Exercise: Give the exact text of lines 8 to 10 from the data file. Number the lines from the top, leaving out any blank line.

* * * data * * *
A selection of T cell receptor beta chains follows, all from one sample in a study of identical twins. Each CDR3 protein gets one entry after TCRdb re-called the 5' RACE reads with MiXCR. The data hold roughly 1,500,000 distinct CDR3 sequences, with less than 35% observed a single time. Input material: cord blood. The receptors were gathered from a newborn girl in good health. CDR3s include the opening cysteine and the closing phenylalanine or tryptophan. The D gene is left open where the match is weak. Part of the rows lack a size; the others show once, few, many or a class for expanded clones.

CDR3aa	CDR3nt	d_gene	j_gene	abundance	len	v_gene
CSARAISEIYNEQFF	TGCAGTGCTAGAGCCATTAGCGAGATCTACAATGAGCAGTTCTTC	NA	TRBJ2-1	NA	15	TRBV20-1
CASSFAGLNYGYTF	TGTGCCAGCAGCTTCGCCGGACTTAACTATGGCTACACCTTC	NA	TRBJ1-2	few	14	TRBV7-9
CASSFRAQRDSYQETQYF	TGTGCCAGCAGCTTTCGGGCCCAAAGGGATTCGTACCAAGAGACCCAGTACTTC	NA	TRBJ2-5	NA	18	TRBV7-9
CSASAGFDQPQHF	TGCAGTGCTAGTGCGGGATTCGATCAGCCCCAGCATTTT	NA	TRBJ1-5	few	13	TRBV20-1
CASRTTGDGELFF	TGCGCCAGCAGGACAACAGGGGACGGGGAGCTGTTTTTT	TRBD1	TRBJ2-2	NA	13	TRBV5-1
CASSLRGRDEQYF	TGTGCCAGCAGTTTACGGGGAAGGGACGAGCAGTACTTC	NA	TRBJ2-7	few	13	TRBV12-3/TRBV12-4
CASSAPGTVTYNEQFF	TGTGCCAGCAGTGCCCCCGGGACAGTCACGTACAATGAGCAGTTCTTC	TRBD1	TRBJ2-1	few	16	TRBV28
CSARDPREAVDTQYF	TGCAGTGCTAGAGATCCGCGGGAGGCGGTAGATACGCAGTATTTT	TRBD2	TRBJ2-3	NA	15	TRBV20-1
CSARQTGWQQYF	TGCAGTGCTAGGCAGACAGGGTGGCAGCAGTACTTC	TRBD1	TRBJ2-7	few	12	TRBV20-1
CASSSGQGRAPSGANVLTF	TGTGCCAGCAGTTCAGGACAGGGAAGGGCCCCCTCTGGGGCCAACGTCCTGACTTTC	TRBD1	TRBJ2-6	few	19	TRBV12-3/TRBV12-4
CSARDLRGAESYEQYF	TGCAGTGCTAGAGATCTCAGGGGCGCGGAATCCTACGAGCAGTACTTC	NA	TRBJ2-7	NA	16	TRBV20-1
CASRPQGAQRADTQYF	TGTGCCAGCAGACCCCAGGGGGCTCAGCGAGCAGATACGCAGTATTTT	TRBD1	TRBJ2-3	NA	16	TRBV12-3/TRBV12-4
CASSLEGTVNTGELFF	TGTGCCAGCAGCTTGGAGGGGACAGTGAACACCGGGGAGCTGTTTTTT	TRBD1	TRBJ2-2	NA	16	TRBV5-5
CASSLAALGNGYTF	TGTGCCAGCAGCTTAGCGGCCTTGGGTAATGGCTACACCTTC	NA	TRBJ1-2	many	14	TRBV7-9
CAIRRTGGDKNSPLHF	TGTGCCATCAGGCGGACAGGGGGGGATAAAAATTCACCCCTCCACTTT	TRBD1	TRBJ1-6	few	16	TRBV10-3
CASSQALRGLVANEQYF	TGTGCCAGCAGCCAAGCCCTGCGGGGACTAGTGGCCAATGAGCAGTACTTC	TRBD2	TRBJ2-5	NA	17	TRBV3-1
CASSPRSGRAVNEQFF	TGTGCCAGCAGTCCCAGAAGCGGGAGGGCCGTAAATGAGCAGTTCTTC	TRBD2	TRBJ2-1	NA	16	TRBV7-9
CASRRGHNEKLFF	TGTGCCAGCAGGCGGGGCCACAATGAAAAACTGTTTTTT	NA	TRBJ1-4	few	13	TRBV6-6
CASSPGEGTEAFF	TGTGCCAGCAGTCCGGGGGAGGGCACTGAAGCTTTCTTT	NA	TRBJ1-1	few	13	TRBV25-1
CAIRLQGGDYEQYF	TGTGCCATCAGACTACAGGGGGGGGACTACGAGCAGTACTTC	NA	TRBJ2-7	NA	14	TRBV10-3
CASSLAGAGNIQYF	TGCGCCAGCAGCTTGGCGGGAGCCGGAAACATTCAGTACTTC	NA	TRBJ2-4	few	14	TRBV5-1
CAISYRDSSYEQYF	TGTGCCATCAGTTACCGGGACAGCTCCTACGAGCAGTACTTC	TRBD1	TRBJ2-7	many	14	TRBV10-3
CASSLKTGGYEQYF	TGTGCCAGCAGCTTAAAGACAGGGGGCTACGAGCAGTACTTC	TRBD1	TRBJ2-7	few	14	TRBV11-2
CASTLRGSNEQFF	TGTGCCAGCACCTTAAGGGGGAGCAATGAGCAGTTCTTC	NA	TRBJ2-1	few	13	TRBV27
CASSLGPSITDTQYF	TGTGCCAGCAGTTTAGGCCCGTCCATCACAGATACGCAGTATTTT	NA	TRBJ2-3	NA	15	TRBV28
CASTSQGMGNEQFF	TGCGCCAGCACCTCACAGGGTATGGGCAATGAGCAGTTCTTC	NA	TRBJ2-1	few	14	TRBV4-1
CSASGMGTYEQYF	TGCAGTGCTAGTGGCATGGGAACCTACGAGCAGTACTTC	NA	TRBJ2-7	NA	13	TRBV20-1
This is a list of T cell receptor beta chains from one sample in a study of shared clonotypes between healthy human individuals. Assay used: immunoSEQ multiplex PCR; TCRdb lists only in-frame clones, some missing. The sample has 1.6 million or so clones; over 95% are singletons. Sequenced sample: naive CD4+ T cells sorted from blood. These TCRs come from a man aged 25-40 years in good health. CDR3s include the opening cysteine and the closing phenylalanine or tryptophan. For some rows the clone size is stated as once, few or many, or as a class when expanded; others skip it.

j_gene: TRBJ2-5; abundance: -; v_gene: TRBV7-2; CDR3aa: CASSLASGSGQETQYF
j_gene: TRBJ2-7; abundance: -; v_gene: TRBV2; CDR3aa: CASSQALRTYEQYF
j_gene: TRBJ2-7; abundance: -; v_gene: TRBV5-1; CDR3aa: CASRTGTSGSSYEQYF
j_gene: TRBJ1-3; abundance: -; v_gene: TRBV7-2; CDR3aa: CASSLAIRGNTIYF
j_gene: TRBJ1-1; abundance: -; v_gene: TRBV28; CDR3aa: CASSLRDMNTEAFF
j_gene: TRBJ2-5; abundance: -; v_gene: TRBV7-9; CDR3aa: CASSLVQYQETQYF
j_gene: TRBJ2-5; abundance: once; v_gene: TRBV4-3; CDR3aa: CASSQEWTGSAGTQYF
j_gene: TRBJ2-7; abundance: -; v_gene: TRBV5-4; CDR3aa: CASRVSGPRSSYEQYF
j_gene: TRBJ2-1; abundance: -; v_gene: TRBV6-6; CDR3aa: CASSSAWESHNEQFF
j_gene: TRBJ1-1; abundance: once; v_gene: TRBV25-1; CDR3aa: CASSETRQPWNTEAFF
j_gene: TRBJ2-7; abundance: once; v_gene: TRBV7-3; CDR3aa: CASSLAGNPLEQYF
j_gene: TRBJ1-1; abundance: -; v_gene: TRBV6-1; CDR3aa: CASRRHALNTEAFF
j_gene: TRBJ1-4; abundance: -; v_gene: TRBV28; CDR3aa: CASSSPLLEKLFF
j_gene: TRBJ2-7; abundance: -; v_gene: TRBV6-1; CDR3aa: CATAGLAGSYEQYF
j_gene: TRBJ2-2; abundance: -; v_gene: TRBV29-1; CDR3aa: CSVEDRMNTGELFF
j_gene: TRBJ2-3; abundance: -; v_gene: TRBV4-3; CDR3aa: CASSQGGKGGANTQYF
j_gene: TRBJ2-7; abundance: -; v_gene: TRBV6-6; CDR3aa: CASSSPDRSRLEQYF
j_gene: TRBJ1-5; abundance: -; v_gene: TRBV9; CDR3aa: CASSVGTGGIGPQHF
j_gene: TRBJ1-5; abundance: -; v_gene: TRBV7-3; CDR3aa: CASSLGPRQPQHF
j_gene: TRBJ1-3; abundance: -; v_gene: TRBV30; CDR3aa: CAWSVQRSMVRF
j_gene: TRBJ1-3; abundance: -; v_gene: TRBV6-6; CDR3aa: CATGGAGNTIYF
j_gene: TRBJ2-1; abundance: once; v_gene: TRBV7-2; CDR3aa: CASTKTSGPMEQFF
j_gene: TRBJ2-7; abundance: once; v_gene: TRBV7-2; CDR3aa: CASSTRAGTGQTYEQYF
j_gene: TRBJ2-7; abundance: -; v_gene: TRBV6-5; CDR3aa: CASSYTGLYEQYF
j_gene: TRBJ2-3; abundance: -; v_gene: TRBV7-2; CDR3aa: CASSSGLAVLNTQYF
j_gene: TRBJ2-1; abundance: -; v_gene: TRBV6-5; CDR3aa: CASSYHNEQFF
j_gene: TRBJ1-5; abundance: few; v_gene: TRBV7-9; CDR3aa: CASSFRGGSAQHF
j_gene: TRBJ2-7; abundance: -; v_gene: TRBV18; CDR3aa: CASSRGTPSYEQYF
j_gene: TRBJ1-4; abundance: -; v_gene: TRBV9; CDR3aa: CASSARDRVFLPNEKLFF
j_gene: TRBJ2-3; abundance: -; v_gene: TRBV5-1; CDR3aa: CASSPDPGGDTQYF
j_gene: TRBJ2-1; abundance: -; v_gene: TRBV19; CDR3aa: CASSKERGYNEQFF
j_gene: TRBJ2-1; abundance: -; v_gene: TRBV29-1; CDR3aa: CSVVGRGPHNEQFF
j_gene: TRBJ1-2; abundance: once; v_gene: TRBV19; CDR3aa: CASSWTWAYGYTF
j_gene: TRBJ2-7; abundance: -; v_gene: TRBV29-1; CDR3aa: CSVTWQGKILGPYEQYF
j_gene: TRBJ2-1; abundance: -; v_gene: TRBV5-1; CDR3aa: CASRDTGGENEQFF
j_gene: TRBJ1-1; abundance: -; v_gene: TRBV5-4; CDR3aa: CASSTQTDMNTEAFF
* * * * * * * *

CASSLRGRDEQYF	TGTGCCAGCAGTTTACGGGGAAGGGACGAGCAGTACTTC	NA	TRBJ2-7	few	13	TRBV12-3/TRBV12-4
CASSAPGTVTYNEQFF	TGTGCCAGCAGTGCCCCCGGGACAGTCACGTACAATGAGCAGTTCTTC	TRBD1	TRBJ2-1	few	16	TRBV28
CSARDPREAVDTQYF	TGCAGTGCTAGAGATCCGCGGGAGGCGGTAGATACGCAGTATTTT	TRBD2	TRBJ2-3	NA	15	TRBV20-1